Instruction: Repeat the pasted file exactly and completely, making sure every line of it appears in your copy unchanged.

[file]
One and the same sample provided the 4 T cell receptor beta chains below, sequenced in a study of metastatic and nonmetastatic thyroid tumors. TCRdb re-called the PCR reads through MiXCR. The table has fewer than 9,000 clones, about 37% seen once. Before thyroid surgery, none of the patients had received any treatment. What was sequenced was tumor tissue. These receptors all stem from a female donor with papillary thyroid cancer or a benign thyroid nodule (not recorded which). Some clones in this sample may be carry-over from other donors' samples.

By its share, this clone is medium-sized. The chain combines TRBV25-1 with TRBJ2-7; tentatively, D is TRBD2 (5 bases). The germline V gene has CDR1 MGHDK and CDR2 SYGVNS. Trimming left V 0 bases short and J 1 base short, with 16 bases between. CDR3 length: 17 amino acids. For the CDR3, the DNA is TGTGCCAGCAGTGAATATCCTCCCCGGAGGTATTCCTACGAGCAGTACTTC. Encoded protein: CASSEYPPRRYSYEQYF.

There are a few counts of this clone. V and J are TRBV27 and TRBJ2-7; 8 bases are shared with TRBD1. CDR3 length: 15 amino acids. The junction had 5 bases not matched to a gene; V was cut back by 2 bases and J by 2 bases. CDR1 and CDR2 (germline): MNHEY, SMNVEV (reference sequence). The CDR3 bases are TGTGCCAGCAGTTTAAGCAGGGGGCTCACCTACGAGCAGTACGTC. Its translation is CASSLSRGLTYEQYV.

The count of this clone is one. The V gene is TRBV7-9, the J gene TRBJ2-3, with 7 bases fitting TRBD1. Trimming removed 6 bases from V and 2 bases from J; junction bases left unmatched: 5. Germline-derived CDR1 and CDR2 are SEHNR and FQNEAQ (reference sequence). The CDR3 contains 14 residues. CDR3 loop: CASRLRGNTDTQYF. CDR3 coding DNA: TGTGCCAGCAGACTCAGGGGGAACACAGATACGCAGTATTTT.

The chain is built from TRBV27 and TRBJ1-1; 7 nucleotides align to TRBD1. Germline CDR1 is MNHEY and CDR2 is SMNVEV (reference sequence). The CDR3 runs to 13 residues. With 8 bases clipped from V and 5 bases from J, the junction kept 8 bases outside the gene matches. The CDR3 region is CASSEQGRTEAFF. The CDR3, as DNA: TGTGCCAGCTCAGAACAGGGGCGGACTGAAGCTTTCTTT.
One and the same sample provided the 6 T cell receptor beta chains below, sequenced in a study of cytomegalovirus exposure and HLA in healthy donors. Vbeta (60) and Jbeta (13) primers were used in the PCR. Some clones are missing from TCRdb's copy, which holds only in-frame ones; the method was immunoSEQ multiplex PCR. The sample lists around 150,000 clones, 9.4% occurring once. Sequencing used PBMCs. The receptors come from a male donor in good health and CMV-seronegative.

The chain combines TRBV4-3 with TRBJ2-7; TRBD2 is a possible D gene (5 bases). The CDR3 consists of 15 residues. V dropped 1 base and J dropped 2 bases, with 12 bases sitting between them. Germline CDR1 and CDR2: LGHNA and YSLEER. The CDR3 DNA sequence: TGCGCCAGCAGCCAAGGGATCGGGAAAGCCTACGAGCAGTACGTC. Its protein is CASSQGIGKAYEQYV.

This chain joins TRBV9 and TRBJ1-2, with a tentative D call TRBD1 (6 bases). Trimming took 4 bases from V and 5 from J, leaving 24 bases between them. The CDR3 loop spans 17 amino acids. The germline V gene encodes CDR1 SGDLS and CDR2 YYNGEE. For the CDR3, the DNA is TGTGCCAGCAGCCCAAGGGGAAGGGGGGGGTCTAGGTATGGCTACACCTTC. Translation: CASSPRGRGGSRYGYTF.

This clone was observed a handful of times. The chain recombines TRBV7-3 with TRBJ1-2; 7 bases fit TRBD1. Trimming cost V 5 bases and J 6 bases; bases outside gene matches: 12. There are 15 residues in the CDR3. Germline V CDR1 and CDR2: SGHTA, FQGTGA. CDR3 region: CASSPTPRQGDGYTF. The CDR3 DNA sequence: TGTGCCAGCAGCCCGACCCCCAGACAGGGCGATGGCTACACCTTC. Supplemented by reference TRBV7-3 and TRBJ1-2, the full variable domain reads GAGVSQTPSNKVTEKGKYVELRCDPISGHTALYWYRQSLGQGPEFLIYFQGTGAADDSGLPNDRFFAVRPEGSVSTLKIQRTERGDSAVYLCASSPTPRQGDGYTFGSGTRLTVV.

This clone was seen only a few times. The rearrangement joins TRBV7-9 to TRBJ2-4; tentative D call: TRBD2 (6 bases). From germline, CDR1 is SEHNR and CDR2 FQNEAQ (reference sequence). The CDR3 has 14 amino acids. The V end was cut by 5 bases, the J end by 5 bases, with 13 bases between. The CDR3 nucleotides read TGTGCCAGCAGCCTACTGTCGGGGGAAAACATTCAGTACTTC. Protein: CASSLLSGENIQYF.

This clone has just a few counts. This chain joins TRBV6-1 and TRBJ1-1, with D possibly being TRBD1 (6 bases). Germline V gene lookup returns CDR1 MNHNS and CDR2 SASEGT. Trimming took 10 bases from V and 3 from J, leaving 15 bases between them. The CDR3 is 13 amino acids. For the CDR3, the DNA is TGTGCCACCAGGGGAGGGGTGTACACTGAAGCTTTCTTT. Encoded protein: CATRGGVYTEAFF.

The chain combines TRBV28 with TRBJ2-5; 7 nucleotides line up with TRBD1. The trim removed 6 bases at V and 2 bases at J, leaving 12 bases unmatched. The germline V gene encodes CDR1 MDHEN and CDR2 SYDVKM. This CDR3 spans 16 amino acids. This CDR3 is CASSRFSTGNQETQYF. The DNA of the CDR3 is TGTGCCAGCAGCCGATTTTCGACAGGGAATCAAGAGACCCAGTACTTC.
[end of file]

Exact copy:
One and the same sample provided the 4 T cell receptor beta chains below, sequenced in a study of metastatic and nonmetastatic thyroid tumors. TCRdb re-called the PCR reads through MiXCR. The table has fewer than 9,000 clones, about 37% seen once. Before thyroid surgery, none of the patients had received any treatment. What was sequenced was tumor tissue. These receptors all stem from a female donor with papillary thyroid cancer or a benign thyroid nodule (not recorded which). Some clones in this sample may be carry-over from other donors' samples.

By its share, this clone is medium-sized. The chain combines TRBV25-1 with TRBJ2-7; tentatively, D is TRBD2 (5 bases). The germline V gene has CDR1 MGHDK and CDR2 SYGVNS. Trimming left V 0 bases short and J 1 base short, with 16 bases between. CDR3 length: 17 amino acids. For the CDR3, the DNA is TGTGCCAGCAGTGAATATCCTCCCCGGAGGTATTCCTACGAGCAGTACTTC. Encoded protein: CASSEYPPRRYSYEQYF.

There are a few counts of this clone. V and J are TRBV27 and TRBJ2-7; 8 bases are shared with TRBD1. CDR3 length: 15 amino acids. The junction had 5 bases not matched to a gene; V was cut back by 2 bases and J by 2 bases. CDR1 and CDR2 (germline): MNHEY, SMNVEV (reference sequence). The CDR3 bases are TGTGCCAGCAGTTTAAGCAGGGGGCTCACCTACGAGCAGTACGTC. Its translation is CASSLSRGLTYEQYV.

The count of this clone is one. The V gene is TRBV7-9, the J gene TRBJ2-3, with 7 bases fitting TRBD1. Trimming removed 6 bases from V and 2 bases from J; junction bases left unmatched: 5. Germline-derived CDR1 and CDR2 are SEHNR and FQNEAQ (reference sequence). The CDR3 contains 14 residues. CDR3 loop: CASRLRGNTDTQYF. CDR3 coding DNA: TGTGCCAGCAGACTCAGGGGGAACACAGATACGCAGTATTTT.

The chain is built from TRBV27 and TRBJ1-1; 7 nucleotides align to TRBD1. Germline CDR1 is MNHEY and CDR2 is SMNVEV (reference sequence). The CDR3 runs to 13 residues. With 8 bases clipped from V and 5 bases from J, the junction kept 8 bases outside the gene matches. The CDR3 region is CASSEQGRTEAFF. The CDR3, as DNA: TGTGCCAGCTCAGAACAGGGGCGGACTGAAGCTTTCTTT.
One and the same sample provided the 6 T cell receptor beta chains below, sequenced in a study of cytomegalovirus exposure and HLA in healthy donors. Vbeta (60) and Jbeta (13) primers were used in the PCR. Some clones are missing from TCRdb's copy, which holds only in-frame ones; the method was immunoSEQ multiplex PCR. The sample lists around 150,000 clones, 9.4% occurring once. Sequencing used PBMCs. The receptors come from a male donor in good health and CMV-seronegative.

The chain combines TRBV4-3 with TRBJ2-7; TRBD2 is a possible D gene (5 bases). The CDR3 consists of 15 residues. V dropped 1 base and J dropped 2 bases, with 12 bases sitting between them. Germline CDR1 and CDR2: LGHNA and YSLEER. The CDR3 DNA sequence: TGCGCCAGCAGCCAAGGGATCGGGAAAGCCTACGAGCAGTACGTC. Its protein is CASSQGIGKAYEQYV.

This chain joins TRBV9 and TRBJ1-2, with a tentative D call TRBD1 (6 bases). Trimming took 4 bases from V and 5 from J, leaving 24 bases between them. The CDR3 loop spans 17 amino acids. The germline V gene encodes CDR1 SGDLS and CDR2 YYNGEE. For the CDR3, the DNA is TGTGCCAGCAGCCCAAGGGGAAGGGGGGGGTCTAGGTATGGCTACACCTTC. Translation: CASSPRGRGGSRYGYTF.

This clone was observed a handful of times. The chain recombines TRBV7-3 with TRBJ1-2; 7 bases fit TRBD1. Trimming cost V 5 bases and J 6 bases; bases outside gene matches: 12. There are 15 residues in the CDR3. Germline V CDR1 and CDR2: SGHTA, FQGTGA. CDR3 region: CASSPTPRQGDGYTF. The CDR3 DNA sequence: TGTGCCAGCAGCCCGACCCCCAGACAGGGCGATGGCTACACCTTC. Supplemented by reference TRBV7-3 and TRBJ1-2, the full variable domain reads GAGVSQTPSNKVTEKGKYVELRCDPISGHTALYWYRQSLGQGPEFLIYFQGTGAADDSGLPNDRFFAVRPEGSVSTLKIQRTERGDSAVYLCASSPTPRQGDGYTFGSGTRLTVV.

This clone was seen only a few times. The rearrangement joins TRBV7-9 to TRBJ2-4; tentative D call: TRBD2 (6 bases). From germline, CDR1 is SEHNR and CDR2 FQNEAQ (reference sequence). The CDR3 has 14 amino acids. The V end was cut by 5 bases, the J end by 5 bases, with 13 bases between. The CDR3 nucleotides read TGTGCCAGCAGCCTACTGTCGGGGGAAAACATTCAGTACTTC. Protein: CASSLLSGENIQYF.

This clone has just a few counts. This chain joins TRBV6-1 and TRBJ1-1, with D possibly being TRBD1 (6 bases). Germline V gene lookup returns CDR1 MNHNS and CDR2 SASEGT. Trimming took 10 bases from V and 3 from J, leaving 15 bases between them. The CDR3 is 13 amino acids. For the CDR3, the DNA is TGTGCCACCAGGGGAGGGGTGTACACTGAAGCTTTCTTT. Encoded protein: CATRGGVYTEAFF.

The chain combines TRBV28 with TRBJ2-5; 7 nucleotides line up with TRBD1. The trim removed 6 bases at V and 2 bases at J, leaving 12 bases unmatched. The germline V gene encodes CDR1 MDHEN and CDR2 SYDVKM. This CDR3 spans 16 amino acids. This CDR3 is CASSRFSTGNQETQYF. The DNA of the CDR3 is TGTGCCAGCAGCCGATTTTCGACAGGGAATCAAGAGACCCAGTACTTC.